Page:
Stroke Conference 2012
NEW ORLEANS — Approximately 40% of stroke survivors do not take daily aspirin,
according to survey results presented at the American Stroke Association’s
International Stroke Conference.
Despite recent American Heart Association guidelines advising
aspirin use for secondary prevention in patients who
experienced a stroke, these new data show that aspirin use among stroke
patients is low.
More than 23,000 US households with an individual or caretaker of an
individual who had experienced stroke or MI completed an Internet-based
questionnaire in December 2009 to determine aspirin use among patients who
experienced stroke or MI. Researchers performed a random sampling of 1,579
households to obtain 500 participants with previous stroke only or stroke plus
MI and 500 participants with previous MI only currently taking aspirin for
Overall, researchers found aspirin was used for secondary prevention in
59% of stroke participants vs. 83% of MI participants. Ninety-one percent of
stroke or MI participants reported taking aspirin as recommended by their
physician, according to the study results. Taking 81 mg of aspirin once daily
was the most common dosing regimen, followed by 325 mg once daily.
In addition, 30% to 40% of patients taking aspirin were on proton pump
“This study was an attempt to determine what patients do with
aspirin and how they manage it, as opposed to asking their doctors. We wanted
to look at it from a different perspective,” John Fort, MD, chief medical
officer at Pozen, told Cardiology Today.
These findings are similar to results of an Agency for Healthcare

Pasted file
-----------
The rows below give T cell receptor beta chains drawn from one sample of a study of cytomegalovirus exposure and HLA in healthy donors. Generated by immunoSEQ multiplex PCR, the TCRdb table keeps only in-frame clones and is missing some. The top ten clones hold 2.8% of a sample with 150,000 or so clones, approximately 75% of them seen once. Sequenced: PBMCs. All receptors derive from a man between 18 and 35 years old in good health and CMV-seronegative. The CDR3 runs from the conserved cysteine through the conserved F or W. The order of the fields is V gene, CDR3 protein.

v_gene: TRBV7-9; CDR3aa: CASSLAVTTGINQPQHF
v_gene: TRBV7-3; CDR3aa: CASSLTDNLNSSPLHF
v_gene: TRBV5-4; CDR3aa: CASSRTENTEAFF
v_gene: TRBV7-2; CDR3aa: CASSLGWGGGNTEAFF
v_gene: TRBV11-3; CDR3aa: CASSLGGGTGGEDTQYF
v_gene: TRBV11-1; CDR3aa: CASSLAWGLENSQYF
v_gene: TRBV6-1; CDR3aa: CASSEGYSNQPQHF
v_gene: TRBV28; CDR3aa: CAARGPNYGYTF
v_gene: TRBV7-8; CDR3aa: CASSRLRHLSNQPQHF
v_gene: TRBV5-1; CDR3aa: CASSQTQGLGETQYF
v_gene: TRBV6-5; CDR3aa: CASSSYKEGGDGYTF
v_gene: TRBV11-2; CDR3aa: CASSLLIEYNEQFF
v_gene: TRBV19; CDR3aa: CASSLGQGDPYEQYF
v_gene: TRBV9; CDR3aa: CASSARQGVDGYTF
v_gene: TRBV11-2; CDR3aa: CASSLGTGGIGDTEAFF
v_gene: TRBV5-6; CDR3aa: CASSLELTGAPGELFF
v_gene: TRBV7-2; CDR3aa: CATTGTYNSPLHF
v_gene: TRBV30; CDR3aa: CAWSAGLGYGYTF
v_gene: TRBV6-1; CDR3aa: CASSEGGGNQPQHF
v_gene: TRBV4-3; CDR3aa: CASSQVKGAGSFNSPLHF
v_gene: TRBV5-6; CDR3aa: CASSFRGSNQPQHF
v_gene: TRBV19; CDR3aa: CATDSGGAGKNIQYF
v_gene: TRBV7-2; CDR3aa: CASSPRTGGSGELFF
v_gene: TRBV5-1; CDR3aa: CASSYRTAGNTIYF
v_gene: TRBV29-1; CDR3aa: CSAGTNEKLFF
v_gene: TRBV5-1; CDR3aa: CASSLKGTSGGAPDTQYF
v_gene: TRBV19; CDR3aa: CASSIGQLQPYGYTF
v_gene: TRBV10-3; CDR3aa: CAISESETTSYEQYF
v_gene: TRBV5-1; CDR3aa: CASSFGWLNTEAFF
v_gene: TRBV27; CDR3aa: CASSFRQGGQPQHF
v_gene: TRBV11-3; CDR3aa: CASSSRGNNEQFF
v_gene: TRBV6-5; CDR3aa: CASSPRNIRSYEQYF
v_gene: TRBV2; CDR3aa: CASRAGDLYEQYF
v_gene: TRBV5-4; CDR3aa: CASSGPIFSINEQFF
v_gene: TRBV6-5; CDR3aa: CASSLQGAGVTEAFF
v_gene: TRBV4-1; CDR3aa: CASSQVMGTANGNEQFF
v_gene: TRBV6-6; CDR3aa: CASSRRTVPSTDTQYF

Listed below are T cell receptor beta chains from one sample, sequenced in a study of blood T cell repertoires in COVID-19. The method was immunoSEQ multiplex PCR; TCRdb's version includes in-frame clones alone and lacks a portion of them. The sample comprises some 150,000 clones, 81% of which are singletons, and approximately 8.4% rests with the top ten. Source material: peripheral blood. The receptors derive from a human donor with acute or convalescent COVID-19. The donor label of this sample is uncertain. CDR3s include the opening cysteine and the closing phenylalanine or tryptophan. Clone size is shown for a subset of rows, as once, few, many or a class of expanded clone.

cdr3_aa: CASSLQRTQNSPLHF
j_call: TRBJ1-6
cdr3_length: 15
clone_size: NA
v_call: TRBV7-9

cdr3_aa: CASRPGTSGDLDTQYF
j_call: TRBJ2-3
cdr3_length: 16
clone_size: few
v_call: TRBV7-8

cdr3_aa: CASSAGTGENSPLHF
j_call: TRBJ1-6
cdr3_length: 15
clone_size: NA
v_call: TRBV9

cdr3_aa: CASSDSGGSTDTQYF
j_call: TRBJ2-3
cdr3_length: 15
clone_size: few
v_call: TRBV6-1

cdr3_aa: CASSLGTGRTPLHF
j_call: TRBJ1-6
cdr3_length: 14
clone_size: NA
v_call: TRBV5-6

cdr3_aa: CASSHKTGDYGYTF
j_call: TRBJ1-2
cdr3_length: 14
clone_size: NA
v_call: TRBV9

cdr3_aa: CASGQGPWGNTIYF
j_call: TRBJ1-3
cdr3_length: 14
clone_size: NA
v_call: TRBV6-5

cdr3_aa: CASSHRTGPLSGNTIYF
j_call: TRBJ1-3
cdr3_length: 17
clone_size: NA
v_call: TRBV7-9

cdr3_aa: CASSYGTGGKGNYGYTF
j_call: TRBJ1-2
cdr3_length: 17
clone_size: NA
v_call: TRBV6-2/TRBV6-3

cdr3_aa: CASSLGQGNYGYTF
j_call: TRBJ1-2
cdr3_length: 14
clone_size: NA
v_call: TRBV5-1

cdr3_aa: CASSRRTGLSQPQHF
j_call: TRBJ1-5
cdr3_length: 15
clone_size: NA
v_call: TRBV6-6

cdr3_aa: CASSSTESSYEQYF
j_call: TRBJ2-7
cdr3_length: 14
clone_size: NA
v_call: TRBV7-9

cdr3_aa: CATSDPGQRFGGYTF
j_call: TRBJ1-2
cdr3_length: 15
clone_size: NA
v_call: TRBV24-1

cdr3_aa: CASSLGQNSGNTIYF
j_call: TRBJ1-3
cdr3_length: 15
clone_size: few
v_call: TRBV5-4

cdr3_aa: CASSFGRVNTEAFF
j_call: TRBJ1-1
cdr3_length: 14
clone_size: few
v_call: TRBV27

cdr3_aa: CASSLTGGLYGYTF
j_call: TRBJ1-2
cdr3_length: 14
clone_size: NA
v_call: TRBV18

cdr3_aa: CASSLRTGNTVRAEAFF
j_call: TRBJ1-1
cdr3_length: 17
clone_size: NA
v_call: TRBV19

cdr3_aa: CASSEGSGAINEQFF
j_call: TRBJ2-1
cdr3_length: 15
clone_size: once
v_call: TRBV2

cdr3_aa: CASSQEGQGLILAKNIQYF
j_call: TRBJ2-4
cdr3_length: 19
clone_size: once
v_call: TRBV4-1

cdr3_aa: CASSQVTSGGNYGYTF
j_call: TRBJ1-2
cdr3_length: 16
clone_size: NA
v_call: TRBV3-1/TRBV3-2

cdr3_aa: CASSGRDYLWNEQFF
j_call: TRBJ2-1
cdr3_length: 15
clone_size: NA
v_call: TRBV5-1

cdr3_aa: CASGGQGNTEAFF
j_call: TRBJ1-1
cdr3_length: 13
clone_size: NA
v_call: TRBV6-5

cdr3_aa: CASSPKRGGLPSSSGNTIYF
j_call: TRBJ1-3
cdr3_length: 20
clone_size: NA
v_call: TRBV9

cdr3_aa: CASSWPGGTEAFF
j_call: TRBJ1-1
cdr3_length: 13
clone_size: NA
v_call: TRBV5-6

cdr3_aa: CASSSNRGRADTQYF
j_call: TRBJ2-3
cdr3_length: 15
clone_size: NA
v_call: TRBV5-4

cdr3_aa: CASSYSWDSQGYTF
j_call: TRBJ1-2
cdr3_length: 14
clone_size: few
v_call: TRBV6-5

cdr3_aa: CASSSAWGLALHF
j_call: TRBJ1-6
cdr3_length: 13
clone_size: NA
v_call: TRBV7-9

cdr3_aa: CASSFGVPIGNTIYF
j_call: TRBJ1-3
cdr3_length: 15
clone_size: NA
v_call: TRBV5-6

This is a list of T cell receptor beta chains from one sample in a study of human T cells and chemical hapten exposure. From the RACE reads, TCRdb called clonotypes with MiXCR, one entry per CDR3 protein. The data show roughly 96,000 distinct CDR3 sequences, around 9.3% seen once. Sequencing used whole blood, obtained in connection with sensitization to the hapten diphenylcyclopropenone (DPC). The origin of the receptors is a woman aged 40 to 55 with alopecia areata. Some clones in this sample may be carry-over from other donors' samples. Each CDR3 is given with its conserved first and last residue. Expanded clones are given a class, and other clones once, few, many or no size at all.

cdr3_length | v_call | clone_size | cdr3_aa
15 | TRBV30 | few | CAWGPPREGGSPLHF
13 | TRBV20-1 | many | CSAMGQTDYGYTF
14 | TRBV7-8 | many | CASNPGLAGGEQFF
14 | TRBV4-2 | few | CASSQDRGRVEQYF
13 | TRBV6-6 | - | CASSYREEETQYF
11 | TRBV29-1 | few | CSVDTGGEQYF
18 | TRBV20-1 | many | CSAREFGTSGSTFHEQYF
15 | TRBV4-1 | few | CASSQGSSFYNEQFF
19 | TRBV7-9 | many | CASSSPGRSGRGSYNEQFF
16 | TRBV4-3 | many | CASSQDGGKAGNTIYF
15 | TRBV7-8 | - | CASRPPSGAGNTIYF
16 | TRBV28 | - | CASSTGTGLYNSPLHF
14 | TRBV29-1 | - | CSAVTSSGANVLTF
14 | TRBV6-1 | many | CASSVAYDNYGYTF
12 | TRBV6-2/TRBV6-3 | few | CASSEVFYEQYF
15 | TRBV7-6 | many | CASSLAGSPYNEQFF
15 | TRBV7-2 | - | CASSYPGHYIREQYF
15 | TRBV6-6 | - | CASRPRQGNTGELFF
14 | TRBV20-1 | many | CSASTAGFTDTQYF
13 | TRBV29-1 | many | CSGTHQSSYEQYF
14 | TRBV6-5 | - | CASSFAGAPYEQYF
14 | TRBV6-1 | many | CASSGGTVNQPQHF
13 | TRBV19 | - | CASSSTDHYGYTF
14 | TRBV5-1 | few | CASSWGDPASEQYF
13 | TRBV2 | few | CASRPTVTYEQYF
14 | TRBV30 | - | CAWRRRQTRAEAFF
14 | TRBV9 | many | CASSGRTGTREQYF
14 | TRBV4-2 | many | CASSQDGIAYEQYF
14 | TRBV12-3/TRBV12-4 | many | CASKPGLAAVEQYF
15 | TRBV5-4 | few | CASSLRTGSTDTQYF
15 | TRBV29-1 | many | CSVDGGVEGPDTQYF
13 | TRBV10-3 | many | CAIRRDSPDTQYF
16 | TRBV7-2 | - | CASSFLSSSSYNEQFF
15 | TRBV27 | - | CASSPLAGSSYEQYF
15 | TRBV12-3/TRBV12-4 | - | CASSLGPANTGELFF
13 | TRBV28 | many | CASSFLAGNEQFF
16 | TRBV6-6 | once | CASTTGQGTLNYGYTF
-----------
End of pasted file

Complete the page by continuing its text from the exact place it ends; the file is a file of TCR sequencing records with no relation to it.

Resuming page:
Research and Quality survey from 2000 to 2006 that found 43% of stroke
survivors did not take daily aspirin.
“Aspirin has been shown in many studies, large and small, to
provide a benefit for people who need antiplatelet therapy for secondary
prevention. However, there are still patients who are not taking aspirin and
are not following guidelines from professionals about the use of aspirin for
the prevention of MI and stroke,” Fort said.
The researchers concluded that the results signal a need for continued
effort to address the underutilization of aspirin in this patient population.
– by Casey Murphy
For more information:
Disclosure: Dr. Fort is an employee of Pozen.
We know a lot of people are not taking aspirin who should be taking aspirin. There are various reasons for why that may be the case. I believe that this study, which was based on data from thousands of patients, confirm that aspirin is potentially underused in a population of patients that should be taking aspirin. This is something that we need to be aware of in terms of making sure that patients get the right treatment to prevent another stroke or MI. This underuse of aspirin or the fact that patients may have stopped using aspirin for various reasons is a common phenomenon.
– Mark J. Alberts, MD
Professor of Neurology
Disclosure: Dr. Alberts is a consultant for Pozen.